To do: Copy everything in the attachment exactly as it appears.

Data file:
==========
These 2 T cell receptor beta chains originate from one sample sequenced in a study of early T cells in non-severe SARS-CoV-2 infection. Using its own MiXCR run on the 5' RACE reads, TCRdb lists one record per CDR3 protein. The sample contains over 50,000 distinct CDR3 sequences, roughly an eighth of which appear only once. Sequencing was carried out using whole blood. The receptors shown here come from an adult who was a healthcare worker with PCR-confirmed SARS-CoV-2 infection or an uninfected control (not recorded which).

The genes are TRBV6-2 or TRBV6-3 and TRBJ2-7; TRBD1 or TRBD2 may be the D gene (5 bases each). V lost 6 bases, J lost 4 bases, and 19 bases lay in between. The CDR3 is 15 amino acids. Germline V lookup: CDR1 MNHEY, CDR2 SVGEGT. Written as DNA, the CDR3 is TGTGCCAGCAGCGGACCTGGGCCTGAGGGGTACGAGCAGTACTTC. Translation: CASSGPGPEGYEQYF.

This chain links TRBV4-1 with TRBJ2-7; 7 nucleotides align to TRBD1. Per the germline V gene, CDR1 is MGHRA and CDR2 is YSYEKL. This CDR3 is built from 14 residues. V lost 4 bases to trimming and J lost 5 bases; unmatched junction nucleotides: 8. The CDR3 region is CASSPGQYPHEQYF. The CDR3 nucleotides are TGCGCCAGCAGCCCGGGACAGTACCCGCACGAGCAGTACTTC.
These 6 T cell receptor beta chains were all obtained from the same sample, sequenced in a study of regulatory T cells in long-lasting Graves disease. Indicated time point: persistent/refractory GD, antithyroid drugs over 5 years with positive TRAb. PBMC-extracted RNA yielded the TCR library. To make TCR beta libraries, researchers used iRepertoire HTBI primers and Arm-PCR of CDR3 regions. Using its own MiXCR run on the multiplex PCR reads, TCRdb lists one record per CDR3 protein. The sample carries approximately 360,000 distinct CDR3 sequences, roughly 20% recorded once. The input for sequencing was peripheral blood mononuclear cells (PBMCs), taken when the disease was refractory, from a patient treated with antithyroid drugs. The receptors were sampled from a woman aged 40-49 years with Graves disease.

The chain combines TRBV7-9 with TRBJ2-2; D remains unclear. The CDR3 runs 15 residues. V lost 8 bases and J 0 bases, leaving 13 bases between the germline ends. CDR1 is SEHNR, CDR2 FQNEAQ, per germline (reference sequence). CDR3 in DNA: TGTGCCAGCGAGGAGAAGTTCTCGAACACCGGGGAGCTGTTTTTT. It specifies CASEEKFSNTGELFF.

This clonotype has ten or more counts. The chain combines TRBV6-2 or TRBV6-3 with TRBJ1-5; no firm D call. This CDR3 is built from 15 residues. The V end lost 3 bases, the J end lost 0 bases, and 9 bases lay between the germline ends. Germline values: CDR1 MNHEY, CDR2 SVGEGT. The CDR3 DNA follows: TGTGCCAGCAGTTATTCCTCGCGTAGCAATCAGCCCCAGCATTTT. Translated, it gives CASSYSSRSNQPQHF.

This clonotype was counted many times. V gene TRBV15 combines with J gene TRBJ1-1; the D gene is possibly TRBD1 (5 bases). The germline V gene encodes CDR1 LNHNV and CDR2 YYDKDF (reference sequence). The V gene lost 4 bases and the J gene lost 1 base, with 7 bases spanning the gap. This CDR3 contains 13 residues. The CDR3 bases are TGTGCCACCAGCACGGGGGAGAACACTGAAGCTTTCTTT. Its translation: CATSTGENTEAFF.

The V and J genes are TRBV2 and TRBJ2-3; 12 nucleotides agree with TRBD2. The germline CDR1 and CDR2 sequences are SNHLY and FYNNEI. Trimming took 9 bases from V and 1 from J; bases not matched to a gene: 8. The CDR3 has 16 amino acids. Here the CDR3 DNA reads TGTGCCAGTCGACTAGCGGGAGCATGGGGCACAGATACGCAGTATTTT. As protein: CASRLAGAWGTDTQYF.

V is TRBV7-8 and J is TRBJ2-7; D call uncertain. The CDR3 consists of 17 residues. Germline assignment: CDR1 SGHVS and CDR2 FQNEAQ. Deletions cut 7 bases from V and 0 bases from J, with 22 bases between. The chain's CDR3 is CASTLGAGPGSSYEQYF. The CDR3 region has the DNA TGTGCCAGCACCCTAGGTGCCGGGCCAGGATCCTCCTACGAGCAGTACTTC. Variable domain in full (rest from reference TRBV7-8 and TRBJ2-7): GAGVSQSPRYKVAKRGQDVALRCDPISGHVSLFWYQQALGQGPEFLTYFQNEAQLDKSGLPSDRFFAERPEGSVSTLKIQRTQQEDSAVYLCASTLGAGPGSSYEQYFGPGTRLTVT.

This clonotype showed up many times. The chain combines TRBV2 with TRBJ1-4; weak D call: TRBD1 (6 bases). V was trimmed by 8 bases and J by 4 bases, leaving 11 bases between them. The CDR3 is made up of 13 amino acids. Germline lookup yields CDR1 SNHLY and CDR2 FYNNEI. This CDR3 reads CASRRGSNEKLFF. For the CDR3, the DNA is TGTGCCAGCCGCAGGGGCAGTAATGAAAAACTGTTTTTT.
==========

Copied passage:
These 2 T cell receptor beta chains originate from one sample sequenced in a study of early T cells in non-severe SARS-CoV-2 infection. Using its own MiXCR run on the 5' RACE reads, TCRdb lists one record per CDR3 protein. The sample contains over 50,000 distinct CDR3 sequences, roughly an eighth of which appear only once. Sequencing was carried out using whole blood. The receptors shown here come from an adult who was a healthcare worker with PCR-confirmed SARS-CoV-2 infection or an uninfected control (not recorded which).

The genes are TRBV6-2 or TRBV6-3 and TRBJ2-7; TRBD1 or TRBD2 may be the D gene (5 bases each). V lost 6 bases, J lost 4 bases, and 19 bases lay in between. The CDR3 is 15 amino acids. Germline V lookup: CDR1 MNHEY, CDR2 SVGEGT. Written as DNA, the CDR3 is TGTGCCAGCAGCGGACCTGGGCCTGAGGGGTACGAGCAGTACTTC. Translation: CASSGPGPEGYEQYF.

This chain links TRBV4-1 with TRBJ2-7; 7 nucleotides align to TRBD1. Per the germline V gene, CDR1 is MGHRA and CDR2 is YSYEKL. This CDR3 is built from 14 residues. V lost 4 bases to trimming and J lost 5 bases; unmatched junction nucleotides: 8. The CDR3 region is CASSPGQYPHEQYF. The CDR3 nucleotides are TGCGCCAGCAGCCCGGGACAGTACCCGCACGAGCAGTACTTC.
These 6 T cell receptor beta chains were all obtained from the same sample, sequenced in a study of regulatory T cells in long-lasting Graves disease. Indicated time point: persistent/refractory GD, antithyroid drugs over 5 years with positive TRAb. PBMC-extracted RNA yielded the TCR library. To make TCR beta libraries, researchers used iRepertoire HTBI primers and Arm-PCR of CDR3 regions. Using its own MiXCR run on the multiplex PCR reads, TCRdb lists one record per CDR3 protein. The sample carries approximately 360,000 distinct CDR3 sequences, roughly 20% recorded once. The input for sequencing was peripheral blood mononuclear cells (PBMCs), taken when the disease was refractory, from a patient treated with antithyroid drugs. The receptors were sampled from a woman aged 40-49 years with Graves disease.

The chain combines TRBV7-9 with TRBJ2-2; D remains unclear. The CDR3 runs 15 residues. V lost 8 bases and J 0 bases, leaving 13 bases between the germline ends. CDR1 is SEHNR, CDR2 FQNEAQ, per germline (reference sequence). CDR3 in DNA: TGTGCCAGCGAGGAGAAGTTCTCGAACACCGGGGAGCTGTTTTTT. It specifies CASEEKFSNTGELFF.

This clonotype has ten or more counts. The chain combines TRBV6-2 or TRBV6-3 with TRBJ1-5; no firm D call. This CDR3 is built from 15 residues. The V end lost 3 bases, the J end lost 0 bases, and 9 bases lay between the germline ends. Germline values: CDR1 MNHEY, CDR2 SVGEGT. The CDR3 DNA follows: TGTGCCAGCAGTTATTCCTCGCGTAGCAATCAGCCCCAGCATTTT. Translated, it gives CASSYSSRSNQPQHF.

This clonotype was counted many times. V gene TRBV15 combines with J gene TRBJ1-1; the D gene is possibly TRBD1 (5 bases). The germline V gene encodes CDR1 LNHNV and CDR2 YYDKDF (reference sequence). The V gene lost 4 bases and the J gene lost 1 base, with 7 bases spanning the gap. This CDR3 contains 13 residues. The CDR3 bases are TGTGCCACCAGCACGGGGGAGAACACTGAAGCTTTCTTT. Its translation: CATSTGENTEAFF.

The V and J genes are TRBV2 and TRBJ2-3; 12 nucleotides agree with TRBD2. The germline CDR1 and CDR2 sequences are SNHLY and FYNNEI. Trimming took 9 bases from V and 1 from J; bases not matched to a gene: 8. The CDR3 has 16 amino acids. Here the CDR3 DNA reads TGTGCCAGTCGACTAGCGGGAGCATGGGGCACAGATACGCAGTATTTT. As protein: CASRLAGAWGTDTQYF.

V is TRBV7-8 and J is TRBJ2-7; D call uncertain. The CDR3 consists of 17 residues. Germline assignment: CDR1 SGHVS and CDR2 FQNEAQ. Deletions cut 7 bases from V and 0 bases from J, with 22 bases between. The chain's CDR3 is CASTLGAGPGSSYEQYF. The CDR3 region has the DNA TGTGCCAGCACCCTAGGTGCCGGGCCAGGATCCTCCTACGAGCAGTACTTC. Variable domain in full (rest from reference TRBV7-8 and TRBJ2-7): GAGVSQSPRYKVAKRGQDVALRCDPISGHVSLFWYQQALGQGPEFLTYFQNEAQLDKSGLPSDRFFAERPEGSVSTLKIQRTQQEDSAVYLCASTLGAGPGSSYEQYFGPGTRLTVT.

This clonotype showed up many times. The chain combines TRBV2 with TRBJ1-4; weak D call: TRBD1 (6 bases). V was trimmed by 8 bases and J by 4 bases, leaving 11 bases between them. The CDR3 is made up of 13 amino acids. Germline lookup yields CDR1 SNHLY and CDR2 FYNNEI. This CDR3 reads CASRRGSNEKLFF. For the CDR3, the DNA is TGTGCCAGCCGCAGGGGCAGTAATGAAAAACTGTTTTTT.